YELLOWKNIFE—Construction crews in Northern Canada are inching toward completion of a major infrastructure project more than 50 years in the making.
Contractors have wrapped up the third year of winter construction on the Inuvik-Tuktoyaktuk Highway in Northwest Territories, and set the stage to complete the $299 million project next year. The highway will connect the two Arctic communities, and is expected to be a boon for the territory’s economy, which has been forced to rely on ice roads or expensive air shipments in the past.
“The Inuvik to Tuktoyaktuk Highway is a key piece of infrastructure that will help connect people, create jobs, and support economic development in the North,” Amarjeet Sohi, Canada’s minister of Infrastructure and Communities, said. “We are very encouraged by the progress of the project and look forward to the next stage of construction.”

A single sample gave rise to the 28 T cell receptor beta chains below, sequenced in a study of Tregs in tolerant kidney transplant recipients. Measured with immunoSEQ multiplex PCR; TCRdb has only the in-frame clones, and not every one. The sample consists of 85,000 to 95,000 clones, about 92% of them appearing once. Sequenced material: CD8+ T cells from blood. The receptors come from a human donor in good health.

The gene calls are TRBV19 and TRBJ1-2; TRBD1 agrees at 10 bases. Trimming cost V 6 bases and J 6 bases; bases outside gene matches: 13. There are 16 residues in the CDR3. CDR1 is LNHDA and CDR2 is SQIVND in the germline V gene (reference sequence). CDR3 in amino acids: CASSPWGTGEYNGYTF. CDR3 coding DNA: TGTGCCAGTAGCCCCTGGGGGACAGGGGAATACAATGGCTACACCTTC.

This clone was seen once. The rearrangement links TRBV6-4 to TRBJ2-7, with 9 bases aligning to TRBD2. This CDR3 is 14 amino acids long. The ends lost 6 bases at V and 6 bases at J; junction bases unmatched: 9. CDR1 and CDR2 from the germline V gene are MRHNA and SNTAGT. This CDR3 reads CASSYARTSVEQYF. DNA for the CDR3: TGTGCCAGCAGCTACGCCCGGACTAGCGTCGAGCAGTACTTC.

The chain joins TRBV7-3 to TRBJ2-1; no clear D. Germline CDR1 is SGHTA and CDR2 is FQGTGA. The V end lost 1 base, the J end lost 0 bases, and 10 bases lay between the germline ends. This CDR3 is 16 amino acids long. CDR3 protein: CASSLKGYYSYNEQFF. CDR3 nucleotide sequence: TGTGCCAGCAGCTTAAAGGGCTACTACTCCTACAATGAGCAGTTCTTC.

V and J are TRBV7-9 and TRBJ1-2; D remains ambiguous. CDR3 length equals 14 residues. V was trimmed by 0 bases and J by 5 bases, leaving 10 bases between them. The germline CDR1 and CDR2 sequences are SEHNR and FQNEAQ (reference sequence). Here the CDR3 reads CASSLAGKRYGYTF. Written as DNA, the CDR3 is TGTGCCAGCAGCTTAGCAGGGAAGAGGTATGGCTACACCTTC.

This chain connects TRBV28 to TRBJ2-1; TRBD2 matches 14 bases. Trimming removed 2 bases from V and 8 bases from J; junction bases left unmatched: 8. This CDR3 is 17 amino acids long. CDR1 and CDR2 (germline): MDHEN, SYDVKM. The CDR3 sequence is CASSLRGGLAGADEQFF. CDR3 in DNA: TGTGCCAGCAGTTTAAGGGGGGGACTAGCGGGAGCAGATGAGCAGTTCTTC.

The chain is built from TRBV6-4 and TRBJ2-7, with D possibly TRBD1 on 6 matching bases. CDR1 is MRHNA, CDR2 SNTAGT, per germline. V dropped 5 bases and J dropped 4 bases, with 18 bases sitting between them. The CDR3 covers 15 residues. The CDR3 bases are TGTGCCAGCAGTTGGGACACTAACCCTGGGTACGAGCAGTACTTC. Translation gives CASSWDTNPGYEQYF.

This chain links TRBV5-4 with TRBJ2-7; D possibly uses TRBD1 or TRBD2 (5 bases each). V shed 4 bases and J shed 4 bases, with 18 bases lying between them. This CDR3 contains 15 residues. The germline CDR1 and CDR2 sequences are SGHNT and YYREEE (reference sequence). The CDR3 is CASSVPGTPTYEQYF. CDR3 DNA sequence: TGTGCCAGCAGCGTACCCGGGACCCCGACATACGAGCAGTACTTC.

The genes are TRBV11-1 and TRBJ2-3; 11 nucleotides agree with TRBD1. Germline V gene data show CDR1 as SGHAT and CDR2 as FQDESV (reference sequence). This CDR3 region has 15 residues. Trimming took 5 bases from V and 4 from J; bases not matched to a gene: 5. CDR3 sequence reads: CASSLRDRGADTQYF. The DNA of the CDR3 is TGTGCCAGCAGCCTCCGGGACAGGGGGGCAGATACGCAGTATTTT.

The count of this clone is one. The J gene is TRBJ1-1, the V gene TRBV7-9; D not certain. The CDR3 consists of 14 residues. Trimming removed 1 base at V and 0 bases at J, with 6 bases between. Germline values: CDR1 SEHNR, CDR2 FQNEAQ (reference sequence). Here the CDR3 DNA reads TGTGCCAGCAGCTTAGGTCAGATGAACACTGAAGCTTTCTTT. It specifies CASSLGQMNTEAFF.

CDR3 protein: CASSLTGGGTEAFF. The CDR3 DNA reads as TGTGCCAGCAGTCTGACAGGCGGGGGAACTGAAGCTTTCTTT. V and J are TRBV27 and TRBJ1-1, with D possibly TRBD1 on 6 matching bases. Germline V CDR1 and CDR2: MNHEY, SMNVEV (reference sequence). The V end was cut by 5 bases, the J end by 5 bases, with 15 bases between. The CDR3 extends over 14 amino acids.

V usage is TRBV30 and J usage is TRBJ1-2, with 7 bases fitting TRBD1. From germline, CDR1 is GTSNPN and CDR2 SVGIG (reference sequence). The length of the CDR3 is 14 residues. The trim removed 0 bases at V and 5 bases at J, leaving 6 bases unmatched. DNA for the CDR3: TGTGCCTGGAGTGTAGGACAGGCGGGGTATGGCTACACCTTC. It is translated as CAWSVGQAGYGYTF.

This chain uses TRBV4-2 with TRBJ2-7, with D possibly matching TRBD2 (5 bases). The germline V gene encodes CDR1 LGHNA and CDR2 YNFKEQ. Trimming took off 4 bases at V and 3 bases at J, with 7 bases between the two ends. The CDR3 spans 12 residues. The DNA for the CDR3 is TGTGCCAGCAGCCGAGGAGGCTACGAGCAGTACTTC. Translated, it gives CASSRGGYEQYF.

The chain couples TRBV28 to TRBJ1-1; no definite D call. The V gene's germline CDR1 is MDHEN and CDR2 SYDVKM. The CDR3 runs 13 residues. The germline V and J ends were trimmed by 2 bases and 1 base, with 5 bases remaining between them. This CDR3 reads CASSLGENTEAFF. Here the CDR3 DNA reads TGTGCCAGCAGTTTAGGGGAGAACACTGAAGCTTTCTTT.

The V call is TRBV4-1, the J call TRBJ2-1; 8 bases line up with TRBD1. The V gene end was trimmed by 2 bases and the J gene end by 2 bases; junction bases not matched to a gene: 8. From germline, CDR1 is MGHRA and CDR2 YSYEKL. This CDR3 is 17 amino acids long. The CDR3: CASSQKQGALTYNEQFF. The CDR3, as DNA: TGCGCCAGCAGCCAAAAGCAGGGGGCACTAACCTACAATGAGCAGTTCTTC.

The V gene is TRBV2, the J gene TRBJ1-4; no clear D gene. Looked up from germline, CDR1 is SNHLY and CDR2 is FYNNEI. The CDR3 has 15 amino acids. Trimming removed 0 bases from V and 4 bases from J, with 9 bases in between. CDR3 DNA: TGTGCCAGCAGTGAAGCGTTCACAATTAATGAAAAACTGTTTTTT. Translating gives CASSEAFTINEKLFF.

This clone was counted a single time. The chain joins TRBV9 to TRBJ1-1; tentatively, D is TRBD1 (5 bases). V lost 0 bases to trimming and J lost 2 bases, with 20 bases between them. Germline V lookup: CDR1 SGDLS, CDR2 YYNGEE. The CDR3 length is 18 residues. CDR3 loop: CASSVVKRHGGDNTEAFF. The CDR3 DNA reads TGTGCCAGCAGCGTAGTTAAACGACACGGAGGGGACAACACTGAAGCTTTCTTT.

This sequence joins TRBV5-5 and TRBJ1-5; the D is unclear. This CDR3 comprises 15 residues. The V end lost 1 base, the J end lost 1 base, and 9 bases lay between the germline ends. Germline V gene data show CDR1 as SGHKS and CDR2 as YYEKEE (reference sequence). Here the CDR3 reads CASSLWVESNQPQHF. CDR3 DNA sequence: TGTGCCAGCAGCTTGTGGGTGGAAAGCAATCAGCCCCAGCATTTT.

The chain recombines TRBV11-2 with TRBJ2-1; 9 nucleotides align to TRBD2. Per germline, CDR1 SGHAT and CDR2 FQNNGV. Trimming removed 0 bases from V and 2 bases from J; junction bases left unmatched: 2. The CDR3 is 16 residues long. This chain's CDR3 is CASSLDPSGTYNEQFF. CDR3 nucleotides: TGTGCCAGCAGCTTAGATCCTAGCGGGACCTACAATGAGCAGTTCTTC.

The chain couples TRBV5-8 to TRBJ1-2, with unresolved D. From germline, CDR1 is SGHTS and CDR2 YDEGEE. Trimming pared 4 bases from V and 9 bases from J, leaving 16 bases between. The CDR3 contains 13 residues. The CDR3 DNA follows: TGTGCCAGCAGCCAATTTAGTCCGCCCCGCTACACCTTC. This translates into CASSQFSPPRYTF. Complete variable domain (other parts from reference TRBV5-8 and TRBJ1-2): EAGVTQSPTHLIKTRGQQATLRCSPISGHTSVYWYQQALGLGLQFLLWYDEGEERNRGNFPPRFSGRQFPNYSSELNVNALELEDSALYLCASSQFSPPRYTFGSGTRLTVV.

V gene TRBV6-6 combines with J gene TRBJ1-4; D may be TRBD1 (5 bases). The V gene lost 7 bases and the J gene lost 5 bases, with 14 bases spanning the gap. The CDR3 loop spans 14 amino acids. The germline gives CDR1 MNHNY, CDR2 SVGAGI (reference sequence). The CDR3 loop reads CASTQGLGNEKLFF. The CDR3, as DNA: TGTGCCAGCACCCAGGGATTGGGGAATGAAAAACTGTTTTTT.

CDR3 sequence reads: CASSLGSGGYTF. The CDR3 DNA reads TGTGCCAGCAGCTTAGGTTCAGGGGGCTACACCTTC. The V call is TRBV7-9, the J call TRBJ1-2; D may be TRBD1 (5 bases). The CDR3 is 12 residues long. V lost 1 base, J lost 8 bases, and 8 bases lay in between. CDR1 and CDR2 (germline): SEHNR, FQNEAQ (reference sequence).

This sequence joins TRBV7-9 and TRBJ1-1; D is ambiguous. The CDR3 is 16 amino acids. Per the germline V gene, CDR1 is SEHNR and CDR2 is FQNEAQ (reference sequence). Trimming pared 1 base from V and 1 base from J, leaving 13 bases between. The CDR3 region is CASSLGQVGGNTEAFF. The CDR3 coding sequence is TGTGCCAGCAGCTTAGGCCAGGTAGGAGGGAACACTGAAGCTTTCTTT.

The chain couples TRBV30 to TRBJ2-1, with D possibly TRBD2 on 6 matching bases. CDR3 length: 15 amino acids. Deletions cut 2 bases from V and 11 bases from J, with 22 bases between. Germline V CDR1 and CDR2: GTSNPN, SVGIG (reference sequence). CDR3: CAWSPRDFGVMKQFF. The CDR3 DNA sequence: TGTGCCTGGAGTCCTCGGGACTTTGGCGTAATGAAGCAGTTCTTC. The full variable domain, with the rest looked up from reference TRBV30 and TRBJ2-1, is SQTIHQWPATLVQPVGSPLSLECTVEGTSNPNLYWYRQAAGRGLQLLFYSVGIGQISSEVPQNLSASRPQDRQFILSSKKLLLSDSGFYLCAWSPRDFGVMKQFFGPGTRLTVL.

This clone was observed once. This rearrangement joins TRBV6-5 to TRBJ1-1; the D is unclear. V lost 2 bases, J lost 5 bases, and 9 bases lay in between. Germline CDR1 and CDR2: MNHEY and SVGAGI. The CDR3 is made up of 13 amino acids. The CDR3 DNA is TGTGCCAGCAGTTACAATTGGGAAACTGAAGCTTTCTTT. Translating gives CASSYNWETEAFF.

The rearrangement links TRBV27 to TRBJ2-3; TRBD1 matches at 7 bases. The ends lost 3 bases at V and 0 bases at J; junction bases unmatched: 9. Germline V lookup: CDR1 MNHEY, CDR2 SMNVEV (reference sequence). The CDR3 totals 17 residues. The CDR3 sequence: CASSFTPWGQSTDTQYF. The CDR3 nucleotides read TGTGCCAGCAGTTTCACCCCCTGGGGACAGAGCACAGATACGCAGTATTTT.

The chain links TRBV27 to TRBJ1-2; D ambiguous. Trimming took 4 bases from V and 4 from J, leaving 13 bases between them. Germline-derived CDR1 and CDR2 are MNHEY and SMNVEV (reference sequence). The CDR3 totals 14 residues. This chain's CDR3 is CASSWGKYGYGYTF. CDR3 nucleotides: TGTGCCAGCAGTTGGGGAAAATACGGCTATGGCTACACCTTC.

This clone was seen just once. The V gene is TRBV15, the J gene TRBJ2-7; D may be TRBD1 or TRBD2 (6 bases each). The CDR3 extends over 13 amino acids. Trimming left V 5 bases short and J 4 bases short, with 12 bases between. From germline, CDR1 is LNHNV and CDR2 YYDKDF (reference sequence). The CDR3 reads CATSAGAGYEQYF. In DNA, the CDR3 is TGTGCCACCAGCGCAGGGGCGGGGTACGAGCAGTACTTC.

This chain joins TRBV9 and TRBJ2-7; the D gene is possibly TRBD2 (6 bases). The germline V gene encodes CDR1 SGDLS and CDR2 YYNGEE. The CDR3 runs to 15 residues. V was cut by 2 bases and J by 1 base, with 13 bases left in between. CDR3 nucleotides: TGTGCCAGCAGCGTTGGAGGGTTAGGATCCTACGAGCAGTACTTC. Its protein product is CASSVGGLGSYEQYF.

Last month, crews joined the northern and southern sections of highway, connecting Canada’s sparse highway system to the Arctic Ocean for the first time.
The complex project employs 400 workers at peak construction. Engineers are required to employ novel techniques to ensure the highway is secure while the permafrost it’s build on remains intact. The existing infrastructure of ice roads also means construction can only take place during the colder months.
Crews will resume construction on the northern-most section of the road in the fall, while the highway is scheduled to open to traffic in late 2017.
It remains on-schedule and on-budget.